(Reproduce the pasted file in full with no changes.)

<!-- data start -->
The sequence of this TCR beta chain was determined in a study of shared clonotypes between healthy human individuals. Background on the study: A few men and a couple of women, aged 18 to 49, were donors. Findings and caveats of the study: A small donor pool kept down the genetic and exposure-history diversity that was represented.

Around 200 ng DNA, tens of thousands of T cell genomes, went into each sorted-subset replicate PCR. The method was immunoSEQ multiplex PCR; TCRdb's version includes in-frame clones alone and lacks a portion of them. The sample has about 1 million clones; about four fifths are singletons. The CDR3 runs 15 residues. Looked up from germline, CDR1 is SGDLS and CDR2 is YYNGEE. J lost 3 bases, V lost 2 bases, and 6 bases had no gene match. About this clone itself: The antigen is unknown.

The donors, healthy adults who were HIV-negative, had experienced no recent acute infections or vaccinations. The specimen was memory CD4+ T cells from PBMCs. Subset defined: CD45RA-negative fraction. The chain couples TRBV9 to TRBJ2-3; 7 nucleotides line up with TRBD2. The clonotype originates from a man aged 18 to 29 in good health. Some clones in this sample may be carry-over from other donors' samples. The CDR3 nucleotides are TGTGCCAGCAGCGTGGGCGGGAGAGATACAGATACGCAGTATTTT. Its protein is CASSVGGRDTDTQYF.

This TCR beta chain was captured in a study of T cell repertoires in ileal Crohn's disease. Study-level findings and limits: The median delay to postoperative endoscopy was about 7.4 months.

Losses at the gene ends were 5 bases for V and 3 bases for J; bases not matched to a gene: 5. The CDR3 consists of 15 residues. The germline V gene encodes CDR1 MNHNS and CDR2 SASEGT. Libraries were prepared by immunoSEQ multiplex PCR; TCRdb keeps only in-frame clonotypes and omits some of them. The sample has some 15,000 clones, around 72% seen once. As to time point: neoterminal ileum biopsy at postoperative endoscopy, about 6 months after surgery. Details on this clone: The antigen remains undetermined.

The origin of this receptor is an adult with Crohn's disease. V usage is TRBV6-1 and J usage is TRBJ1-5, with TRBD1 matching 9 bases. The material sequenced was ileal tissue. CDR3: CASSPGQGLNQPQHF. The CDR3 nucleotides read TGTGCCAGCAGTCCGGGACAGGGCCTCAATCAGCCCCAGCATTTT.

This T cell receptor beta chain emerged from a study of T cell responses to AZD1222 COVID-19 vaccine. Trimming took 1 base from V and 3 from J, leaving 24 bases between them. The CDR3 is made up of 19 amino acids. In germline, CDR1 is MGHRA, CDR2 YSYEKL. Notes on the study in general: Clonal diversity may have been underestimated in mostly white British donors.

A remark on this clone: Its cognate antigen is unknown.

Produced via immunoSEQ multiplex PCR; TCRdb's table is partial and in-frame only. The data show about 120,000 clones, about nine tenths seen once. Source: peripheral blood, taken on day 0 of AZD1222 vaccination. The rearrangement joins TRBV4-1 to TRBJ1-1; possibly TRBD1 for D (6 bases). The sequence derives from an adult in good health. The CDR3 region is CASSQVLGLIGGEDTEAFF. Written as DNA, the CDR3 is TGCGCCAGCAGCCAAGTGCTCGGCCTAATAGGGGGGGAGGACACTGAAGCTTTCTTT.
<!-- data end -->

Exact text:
The sequence of this TCR beta chain was determined in a study of shared clonotypes between healthy human individuals. Background on the study: A few men and a couple of women, aged 18 to 49, were donors. Findings and caveats of the study: A small donor pool kept down the genetic and exposure-history diversity that was represented.

Around 200 ng DNA, tens of thousands of T cell genomes, went into each sorted-subset replicate PCR. The method was immunoSEQ multiplex PCR; TCRdb's version includes in-frame clones alone and lacks a portion of them. The sample has about 1 million clones; about four fifths are singletons. The CDR3 runs 15 residues. Looked up from germline, CDR1 is SGDLS and CDR2 is YYNGEE. J lost 3 bases, V lost 2 bases, and 6 bases had no gene match. About this clone itself: The antigen is unknown.

The donors, healthy adults who were HIV-negative, had experienced no recent acute infections or vaccinations. The specimen was memory CD4+ T cells from PBMCs. Subset defined: CD45RA-negative fraction. The chain couples TRBV9 to TRBJ2-3; 7 nucleotides line up with TRBD2. The clonotype originates from a man aged 18 to 29 in good health. Some clones in this sample may be carry-over from other donors' samples. The CDR3 nucleotides are TGTGCCAGCAGCGTGGGCGGGAGAGATACAGATACGCAGTATTTT. Its protein is CASSVGGRDTDTQYF.

This TCR beta chain was captured in a study of T cell repertoires in ileal Crohn's disease. Study-level findings and limits: The median delay to postoperative endoscopy was about 7.4 months.

Losses at the gene ends were 5 bases for V and 3 bases for J; bases not matched to a gene: 5. The CDR3 consists of 15 residues. The germline V gene encodes CDR1 MNHNS and CDR2 SASEGT. Libraries were prepared by immunoSEQ multiplex PCR; TCRdb keeps only in-frame clonotypes and omits some of them. The sample has some 15,000 clones, around 72% seen once. As to time point: neoterminal ileum biopsy at postoperative endoscopy, about 6 months after surgery. Details on this clone: The antigen remains undetermined.

The origin of this receptor is an adult with Crohn's disease. V usage is TRBV6-1 and J usage is TRBJ1-5, with TRBD1 matching 9 bases. The material sequenced was ileal tissue. CDR3: CASSPGQGLNQPQHF. The CDR3 nucleotides read TGTGCCAGCAGTCCGGGACAGGGCCTCAATCAGCCCCAGCATTTT.

This T cell receptor beta chain emerged from a study of T cell responses to AZD1222 COVID-19 vaccine. Trimming took 1 base from V and 3 from J, leaving 24 bases between them. The CDR3 is made up of 19 amino acids. In germline, CDR1 is MGHRA, CDR2 YSYEKL. Notes on the study in general: Clonal diversity may have been underestimated in mostly white British donors.

A remark on this clone: Its cognate antigen is unknown.

Produced via immunoSEQ multiplex PCR; TCRdb's table is partial and in-frame only. The data show about 120,000 clones, about nine tenths seen once. Source: peripheral blood, taken on day 0 of AZD1222 vaccination. The rearrangement joins TRBV4-1 to TRBJ1-1; possibly TRBD1 for D (6 bases). The sequence derives from an adult in good health. The CDR3 region is CASSQVLGLIGGEDTEAFF. Written as DNA, the CDR3 is TGCGCCAGCAGCCAAGTGCTCGGCCTAATAGGGGGGGAGGACACTGAAGCTTTCTTT.